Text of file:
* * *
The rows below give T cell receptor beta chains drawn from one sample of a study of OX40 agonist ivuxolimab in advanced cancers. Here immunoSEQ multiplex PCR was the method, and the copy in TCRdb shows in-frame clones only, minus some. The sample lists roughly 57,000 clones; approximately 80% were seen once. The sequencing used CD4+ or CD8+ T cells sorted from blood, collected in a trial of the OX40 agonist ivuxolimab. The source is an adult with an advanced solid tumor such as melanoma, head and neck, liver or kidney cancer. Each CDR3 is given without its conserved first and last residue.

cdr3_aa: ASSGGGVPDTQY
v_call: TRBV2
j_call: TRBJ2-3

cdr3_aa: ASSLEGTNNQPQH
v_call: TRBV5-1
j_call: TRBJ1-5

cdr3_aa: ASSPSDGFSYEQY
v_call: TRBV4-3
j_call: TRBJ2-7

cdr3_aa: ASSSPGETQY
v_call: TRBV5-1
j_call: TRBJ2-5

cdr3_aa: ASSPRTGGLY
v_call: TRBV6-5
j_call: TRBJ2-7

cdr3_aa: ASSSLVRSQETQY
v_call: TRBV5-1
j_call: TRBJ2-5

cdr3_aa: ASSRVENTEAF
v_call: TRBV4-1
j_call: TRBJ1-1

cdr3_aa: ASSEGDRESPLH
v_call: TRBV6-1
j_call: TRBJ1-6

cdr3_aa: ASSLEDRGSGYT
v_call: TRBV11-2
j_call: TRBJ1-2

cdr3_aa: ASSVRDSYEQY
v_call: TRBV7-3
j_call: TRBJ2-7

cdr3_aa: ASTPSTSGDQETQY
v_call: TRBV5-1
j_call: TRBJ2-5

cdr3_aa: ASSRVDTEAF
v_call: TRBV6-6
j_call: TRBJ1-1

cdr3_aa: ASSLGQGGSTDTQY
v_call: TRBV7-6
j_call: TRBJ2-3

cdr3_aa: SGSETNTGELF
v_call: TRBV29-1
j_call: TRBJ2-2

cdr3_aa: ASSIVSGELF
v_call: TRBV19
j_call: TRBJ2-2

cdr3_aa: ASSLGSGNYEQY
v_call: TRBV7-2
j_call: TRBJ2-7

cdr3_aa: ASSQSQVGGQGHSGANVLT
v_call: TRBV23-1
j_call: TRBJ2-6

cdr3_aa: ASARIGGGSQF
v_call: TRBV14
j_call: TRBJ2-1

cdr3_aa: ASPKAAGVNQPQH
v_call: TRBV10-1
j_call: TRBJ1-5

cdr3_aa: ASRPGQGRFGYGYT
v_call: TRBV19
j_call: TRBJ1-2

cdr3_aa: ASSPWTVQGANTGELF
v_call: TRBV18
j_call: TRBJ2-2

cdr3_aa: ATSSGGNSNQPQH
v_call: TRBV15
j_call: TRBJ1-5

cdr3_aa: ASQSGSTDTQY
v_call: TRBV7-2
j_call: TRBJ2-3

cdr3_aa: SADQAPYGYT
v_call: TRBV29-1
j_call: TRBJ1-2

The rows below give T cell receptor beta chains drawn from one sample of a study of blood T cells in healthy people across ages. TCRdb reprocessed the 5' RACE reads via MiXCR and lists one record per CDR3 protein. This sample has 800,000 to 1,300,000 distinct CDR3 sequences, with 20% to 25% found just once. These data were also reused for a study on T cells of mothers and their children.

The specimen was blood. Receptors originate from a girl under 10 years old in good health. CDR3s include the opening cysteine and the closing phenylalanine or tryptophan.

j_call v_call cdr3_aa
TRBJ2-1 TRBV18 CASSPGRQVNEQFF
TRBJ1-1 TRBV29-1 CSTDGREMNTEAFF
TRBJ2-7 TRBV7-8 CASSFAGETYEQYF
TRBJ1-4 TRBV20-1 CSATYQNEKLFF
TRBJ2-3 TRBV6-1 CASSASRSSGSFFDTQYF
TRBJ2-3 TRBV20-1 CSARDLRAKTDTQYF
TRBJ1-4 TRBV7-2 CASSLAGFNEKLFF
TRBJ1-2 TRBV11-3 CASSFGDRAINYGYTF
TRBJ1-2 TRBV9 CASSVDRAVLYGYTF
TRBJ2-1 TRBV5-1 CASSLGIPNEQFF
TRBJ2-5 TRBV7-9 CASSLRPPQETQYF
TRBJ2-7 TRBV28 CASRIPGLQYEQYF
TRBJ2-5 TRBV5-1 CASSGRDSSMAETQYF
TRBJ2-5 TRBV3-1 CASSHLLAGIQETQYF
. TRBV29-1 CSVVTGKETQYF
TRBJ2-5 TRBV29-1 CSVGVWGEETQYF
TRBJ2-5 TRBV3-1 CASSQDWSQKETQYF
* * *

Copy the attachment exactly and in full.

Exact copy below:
The rows below give T cell receptor beta chains drawn from one sample of a study of OX40 agonist ivuxolimab in advanced cancers. Here immunoSEQ multiplex PCR was the method, and the copy in TCRdb shows in-frame clones only, minus some. The sample lists roughly 57,000 clones; approximately 80% were seen once. The sequencing used CD4+ or CD8+ T cells sorted from blood, collected in a trial of the OX40 agonist ivuxolimab. The source is an adult with an advanced solid tumor such as melanoma, head and neck, liver or kidney cancer. Each CDR3 is given without its conserved first and last residue.

cdr3_aa: ASSGGGVPDTQY
v_call: TRBV2
j_call: TRBJ2-3

cdr3_aa: ASSLEGTNNQPQH
v_call: TRBV5-1
j_call: TRBJ1-5

cdr3_aa: ASSPSDGFSYEQY
v_call: TRBV4-3
j_call: TRBJ2-7

cdr3_aa: ASSSPGETQY
v_call: TRBV5-1
j_call: TRBJ2-5

cdr3_aa: ASSPRTGGLY
v_call: TRBV6-5
j_call: TRBJ2-7

cdr3_aa: ASSSLVRSQETQY
v_call: TRBV5-1
j_call: TRBJ2-5

cdr3_aa: ASSRVENTEAF
v_call: TRBV4-1
j_call: TRBJ1-1

cdr3_aa: ASSEGDRESPLH
v_call: TRBV6-1
j_call: TRBJ1-6

cdr3_aa: ASSLEDRGSGYT
v_call: TRBV11-2
j_call: TRBJ1-2

cdr3_aa: ASSVRDSYEQY
v_call: TRBV7-3
j_call: TRBJ2-7

cdr3_aa: ASTPSTSGDQETQY
v_call: TRBV5-1
j_call: TRBJ2-5

cdr3_aa: ASSRVDTEAF
v_call: TRBV6-6
j_call: TRBJ1-1

cdr3_aa: ASSLGQGGSTDTQY
v_call: TRBV7-6
j_call: TRBJ2-3

cdr3_aa: SGSETNTGELF
v_call: TRBV29-1
j_call: TRBJ2-2

cdr3_aa: ASSIVSGELF
v_call: TRBV19
j_call: TRBJ2-2

cdr3_aa: ASSLGSGNYEQY
v_call: TRBV7-2
j_call: TRBJ2-7

cdr3_aa: ASSQSQVGGQGHSGANVLT
v_call: TRBV23-1
j_call: TRBJ2-6

cdr3_aa: ASARIGGGSQF
v_call: TRBV14
j_call: TRBJ2-1

cdr3_aa: ASPKAAGVNQPQH
v_call: TRBV10-1
j_call: TRBJ1-5

cdr3_aa: ASRPGQGRFGYGYT
v_call: TRBV19
j_call: TRBJ1-2

cdr3_aa: ASSPWTVQGANTGELF
v_call: TRBV18
j_call: TRBJ2-2

cdr3_aa: ATSSGGNSNQPQH
v_call: TRBV15
j_call: TRBJ1-5

cdr3_aa: ASQSGSTDTQY
v_call: TRBV7-2
j_call: TRBJ2-3

cdr3_aa: SADQAPYGYT
v_call: TRBV29-1
j_call: TRBJ1-2

The rows below give T cell receptor beta chains drawn from one sample of a study of blood T cells in healthy people across ages. TCRdb reprocessed the 5' RACE reads via MiXCR and lists one record per CDR3 protein. This sample has 800,000 to 1,300,000 distinct CDR3 sequences, with 20% to 25% found just once. These data were also reused for a study on T cells of mothers and their children.

The specimen was blood. Receptors originate from a girl under 10 years old in good health. CDR3s include the opening cysteine and the closing phenylalanine or tryptophan.

j_call v_call cdr3_aa
TRBJ2-1 TRBV18 CASSPGRQVNEQFF
TRBJ1-1 TRBV29-1 CSTDGREMNTEAFF
TRBJ2-7 TRBV7-8 CASSFAGETYEQYF
TRBJ1-4 TRBV20-1 CSATYQNEKLFF
TRBJ2-3 TRBV6-1 CASSASRSSGSFFDTQYF
TRBJ2-3 TRBV20-1 CSARDLRAKTDTQYF
TRBJ1-4 TRBV7-2 CASSLAGFNEKLFF
TRBJ1-2 TRBV11-3 CASSFGDRAINYGYTF
TRBJ1-2 TRBV9 CASSVDRAVLYGYTF
TRBJ2-1 TRBV5-1 CASSLGIPNEQFF
TRBJ2-5 TRBV7-9 CASSLRPPQETQYF
TRBJ2-7 TRBV28 CASRIPGLQYEQYF
TRBJ2-5 TRBV5-1 CASSGRDSSMAETQYF
TRBJ2-5 TRBV3-1 CASSHLLAGIQETQYF
. TRBV29-1 CSVVTGKETQYF
TRBJ2-5 TRBV29-1 CSVGVWGEETQYF
TRBJ2-5 TRBV3-1 CASSQDWSQKETQYF